The Nature Conservancy Applauds Camp Blanding Buy
Project is wise blend of conservation and base buffering strategies.
ALTAMONTE SPRINGS, FL | March 07, 2013
A valuable conservation corridor for wildlife and water protection and a strategic military buffer in northeast Florida was protected today when the Governor and Florida cabinet approved an important acquisition of 1,578 acres of the Camp Blanding – Raiford Greenway Florida Forever project. The site buffers the Florida Army National Guard training installation.
“This is a wise use of state and federal funds, blending conservation benefits with base buffering strategies,” said Nature Conservancy Executive Director Shelly Lakly of today’s approval. More than 70 percent of the purchase price was funded by the Department of Defense (DOD) Readiness and Environmental Protection Initiative – a federal funding program designed to partner with states and non-profits to protect military installations with conservation buffers. Lt. Gov. Carroll spoke in support of the project citing the economic value of protecting Camp Blanding and the essential training it offers to our Florida Guard.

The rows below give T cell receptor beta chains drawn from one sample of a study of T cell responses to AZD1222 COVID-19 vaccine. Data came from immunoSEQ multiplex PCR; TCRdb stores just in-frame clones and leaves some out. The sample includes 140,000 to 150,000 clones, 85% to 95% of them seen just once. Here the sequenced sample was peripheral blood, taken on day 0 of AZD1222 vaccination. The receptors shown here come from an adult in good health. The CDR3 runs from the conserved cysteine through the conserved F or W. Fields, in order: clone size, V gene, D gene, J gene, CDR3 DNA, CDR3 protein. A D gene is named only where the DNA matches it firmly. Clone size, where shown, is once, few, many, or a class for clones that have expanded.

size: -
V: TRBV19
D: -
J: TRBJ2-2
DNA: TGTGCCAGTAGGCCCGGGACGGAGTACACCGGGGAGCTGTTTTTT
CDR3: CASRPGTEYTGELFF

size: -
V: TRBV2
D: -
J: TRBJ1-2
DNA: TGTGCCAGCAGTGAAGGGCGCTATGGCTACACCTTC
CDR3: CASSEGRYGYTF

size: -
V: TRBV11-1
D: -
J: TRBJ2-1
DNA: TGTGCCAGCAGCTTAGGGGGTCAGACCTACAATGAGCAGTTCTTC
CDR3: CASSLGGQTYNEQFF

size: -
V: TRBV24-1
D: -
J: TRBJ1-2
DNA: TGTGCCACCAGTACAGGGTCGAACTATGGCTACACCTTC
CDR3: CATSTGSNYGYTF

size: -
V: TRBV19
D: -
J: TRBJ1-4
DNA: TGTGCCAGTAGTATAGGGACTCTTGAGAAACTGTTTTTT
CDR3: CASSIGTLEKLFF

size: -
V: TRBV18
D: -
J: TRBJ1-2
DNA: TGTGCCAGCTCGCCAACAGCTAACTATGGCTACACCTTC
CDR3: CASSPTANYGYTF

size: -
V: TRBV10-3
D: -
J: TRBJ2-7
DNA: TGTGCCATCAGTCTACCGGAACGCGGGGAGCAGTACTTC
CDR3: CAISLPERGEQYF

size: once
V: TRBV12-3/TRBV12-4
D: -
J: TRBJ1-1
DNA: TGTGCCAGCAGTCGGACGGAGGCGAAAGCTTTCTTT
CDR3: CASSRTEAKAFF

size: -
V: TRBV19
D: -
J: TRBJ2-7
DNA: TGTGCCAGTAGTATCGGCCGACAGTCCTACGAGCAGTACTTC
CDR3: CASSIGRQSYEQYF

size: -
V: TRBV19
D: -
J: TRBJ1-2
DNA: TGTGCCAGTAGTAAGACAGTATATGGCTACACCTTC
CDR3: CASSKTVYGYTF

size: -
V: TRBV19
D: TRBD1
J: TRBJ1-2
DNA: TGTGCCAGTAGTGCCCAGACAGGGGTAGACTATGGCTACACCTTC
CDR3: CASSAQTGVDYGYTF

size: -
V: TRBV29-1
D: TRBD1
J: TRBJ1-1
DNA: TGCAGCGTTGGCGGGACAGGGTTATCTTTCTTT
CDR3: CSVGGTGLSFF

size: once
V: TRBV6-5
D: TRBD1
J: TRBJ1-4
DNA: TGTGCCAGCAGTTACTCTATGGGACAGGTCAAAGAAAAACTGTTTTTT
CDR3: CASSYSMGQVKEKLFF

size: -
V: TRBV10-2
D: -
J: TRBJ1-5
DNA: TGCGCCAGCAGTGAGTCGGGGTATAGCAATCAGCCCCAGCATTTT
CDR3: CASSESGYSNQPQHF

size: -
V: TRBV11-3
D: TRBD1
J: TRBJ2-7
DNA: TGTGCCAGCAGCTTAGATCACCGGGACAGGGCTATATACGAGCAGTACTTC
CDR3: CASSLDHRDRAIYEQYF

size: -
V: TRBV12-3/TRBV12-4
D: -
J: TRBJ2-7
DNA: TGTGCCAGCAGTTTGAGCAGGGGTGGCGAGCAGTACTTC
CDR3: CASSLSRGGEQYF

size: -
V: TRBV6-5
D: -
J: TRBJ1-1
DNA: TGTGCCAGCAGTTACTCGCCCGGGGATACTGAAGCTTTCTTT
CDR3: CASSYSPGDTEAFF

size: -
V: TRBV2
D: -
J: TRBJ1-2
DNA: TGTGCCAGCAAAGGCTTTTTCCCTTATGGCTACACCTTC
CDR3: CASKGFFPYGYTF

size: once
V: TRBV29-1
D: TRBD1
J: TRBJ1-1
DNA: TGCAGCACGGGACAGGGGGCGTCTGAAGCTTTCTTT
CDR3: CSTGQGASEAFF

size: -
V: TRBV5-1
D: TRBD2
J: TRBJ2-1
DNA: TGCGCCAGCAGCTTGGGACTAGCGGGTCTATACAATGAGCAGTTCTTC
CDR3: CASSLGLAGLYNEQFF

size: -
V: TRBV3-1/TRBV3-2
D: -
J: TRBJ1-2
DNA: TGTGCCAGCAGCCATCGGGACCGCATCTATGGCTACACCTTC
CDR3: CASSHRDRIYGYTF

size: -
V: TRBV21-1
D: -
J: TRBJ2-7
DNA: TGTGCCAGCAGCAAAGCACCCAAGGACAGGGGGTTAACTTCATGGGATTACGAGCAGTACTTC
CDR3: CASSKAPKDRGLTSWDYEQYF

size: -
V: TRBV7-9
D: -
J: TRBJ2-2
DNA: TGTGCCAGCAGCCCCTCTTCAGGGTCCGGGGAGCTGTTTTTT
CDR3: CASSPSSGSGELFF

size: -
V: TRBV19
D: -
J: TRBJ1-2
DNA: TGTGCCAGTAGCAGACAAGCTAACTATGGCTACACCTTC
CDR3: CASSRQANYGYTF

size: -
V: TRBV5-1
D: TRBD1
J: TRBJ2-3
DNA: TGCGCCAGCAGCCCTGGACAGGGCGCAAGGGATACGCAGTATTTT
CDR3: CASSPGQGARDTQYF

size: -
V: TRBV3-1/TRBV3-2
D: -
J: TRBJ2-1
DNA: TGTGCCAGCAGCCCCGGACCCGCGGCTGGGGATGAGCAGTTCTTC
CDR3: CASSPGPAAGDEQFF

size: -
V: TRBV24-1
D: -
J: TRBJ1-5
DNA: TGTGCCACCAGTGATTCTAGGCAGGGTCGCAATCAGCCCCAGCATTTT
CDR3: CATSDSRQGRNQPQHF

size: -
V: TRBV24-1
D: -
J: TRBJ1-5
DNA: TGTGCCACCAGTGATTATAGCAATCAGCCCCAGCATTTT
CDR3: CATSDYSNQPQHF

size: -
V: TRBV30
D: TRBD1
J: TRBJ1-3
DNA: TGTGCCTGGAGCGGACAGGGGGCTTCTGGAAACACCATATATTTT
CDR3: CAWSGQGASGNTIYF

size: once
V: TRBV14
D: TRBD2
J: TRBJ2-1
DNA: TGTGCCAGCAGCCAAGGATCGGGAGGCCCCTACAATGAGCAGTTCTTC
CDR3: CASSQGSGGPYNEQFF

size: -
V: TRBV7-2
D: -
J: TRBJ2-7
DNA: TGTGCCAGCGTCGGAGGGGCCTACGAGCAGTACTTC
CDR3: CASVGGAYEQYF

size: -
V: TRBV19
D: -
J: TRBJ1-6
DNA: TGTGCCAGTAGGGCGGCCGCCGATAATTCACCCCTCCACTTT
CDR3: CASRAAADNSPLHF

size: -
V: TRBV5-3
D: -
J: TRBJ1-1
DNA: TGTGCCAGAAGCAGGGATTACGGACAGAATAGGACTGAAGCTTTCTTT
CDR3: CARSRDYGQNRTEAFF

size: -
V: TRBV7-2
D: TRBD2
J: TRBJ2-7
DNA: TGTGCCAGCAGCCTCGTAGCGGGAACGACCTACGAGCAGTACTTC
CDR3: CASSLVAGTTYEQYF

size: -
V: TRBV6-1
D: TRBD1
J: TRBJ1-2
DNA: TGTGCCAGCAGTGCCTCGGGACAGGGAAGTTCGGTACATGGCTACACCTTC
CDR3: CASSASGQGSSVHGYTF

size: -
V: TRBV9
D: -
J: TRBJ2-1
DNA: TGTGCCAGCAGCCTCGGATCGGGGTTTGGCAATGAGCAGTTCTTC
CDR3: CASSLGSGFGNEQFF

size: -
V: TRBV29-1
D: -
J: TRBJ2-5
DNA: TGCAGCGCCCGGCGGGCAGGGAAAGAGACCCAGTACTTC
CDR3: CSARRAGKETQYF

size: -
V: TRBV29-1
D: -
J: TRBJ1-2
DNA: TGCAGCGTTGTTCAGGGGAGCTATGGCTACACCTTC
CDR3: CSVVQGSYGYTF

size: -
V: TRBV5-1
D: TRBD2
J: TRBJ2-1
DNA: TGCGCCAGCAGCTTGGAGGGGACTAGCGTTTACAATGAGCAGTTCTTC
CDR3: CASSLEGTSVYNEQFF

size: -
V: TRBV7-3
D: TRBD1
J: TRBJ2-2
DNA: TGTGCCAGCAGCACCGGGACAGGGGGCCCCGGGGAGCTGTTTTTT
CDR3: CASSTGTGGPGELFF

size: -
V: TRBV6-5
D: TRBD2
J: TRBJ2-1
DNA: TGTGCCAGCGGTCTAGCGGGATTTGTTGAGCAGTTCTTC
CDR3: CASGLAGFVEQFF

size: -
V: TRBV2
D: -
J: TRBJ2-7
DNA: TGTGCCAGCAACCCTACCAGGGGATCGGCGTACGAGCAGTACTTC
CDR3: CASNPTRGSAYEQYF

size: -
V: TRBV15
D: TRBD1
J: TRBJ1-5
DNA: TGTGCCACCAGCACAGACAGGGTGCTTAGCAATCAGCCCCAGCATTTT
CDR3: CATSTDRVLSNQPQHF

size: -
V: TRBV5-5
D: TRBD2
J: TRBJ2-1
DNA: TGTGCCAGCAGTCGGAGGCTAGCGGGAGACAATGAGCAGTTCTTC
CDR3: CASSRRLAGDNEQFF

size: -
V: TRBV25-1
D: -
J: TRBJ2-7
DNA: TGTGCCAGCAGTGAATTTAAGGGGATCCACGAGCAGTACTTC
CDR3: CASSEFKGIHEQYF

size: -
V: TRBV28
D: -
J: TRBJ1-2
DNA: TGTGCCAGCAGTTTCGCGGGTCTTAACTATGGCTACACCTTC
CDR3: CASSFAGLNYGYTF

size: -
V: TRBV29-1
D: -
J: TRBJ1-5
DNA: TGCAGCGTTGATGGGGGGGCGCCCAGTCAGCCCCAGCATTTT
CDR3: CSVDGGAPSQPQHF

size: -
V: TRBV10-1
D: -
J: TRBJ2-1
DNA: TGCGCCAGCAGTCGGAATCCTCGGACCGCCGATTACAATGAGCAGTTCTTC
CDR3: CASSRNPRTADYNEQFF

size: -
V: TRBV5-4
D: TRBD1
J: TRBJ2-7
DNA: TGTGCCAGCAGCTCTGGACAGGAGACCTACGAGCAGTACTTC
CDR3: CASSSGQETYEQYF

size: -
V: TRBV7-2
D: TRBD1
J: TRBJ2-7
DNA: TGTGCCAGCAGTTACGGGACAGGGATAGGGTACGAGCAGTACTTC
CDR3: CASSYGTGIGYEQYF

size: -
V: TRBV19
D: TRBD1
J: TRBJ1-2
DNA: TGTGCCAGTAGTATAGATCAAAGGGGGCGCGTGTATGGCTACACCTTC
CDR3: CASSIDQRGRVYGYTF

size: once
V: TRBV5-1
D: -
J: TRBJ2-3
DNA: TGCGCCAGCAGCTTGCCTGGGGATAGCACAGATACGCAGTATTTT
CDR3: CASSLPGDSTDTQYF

The Nature Conservancy applauds this cooperative project and the support it has received from Gov. Scott, Lt. Gov. Carroll, the DOD, the Florida Dept. of Environmental Protection (DEP) and the Cabinet. Many of Florida’s military installations are threatened by the encroachment of incompatible development that could surround bases and impact base operations critical natural habitat. The conservation easement and fee acquisitions that protect military missions made possible by the Florida Forever Program, administered by DEP, and the purchase of conservation easements over working agricultural lands under the Rural and Family Lands program, administered by the Department of Agriculture & Consumer Services, can prevent this encroachment.
“Maintaining Florida’s diverse fish, plant, wildlife and water resources for people and the state’s economic growth requires a deliberate and cooperative approach, and this project exemplifies that,” Lakly said.
The Nature Conservancy is a leading conservation organization working around the world to protect ecologically important lands and waters for nature and people. The Conservancy and its more than 1 million members have protected nearly 120 million acres worldwide. Visit The Nature Conservancy on the Web at www.nature.org.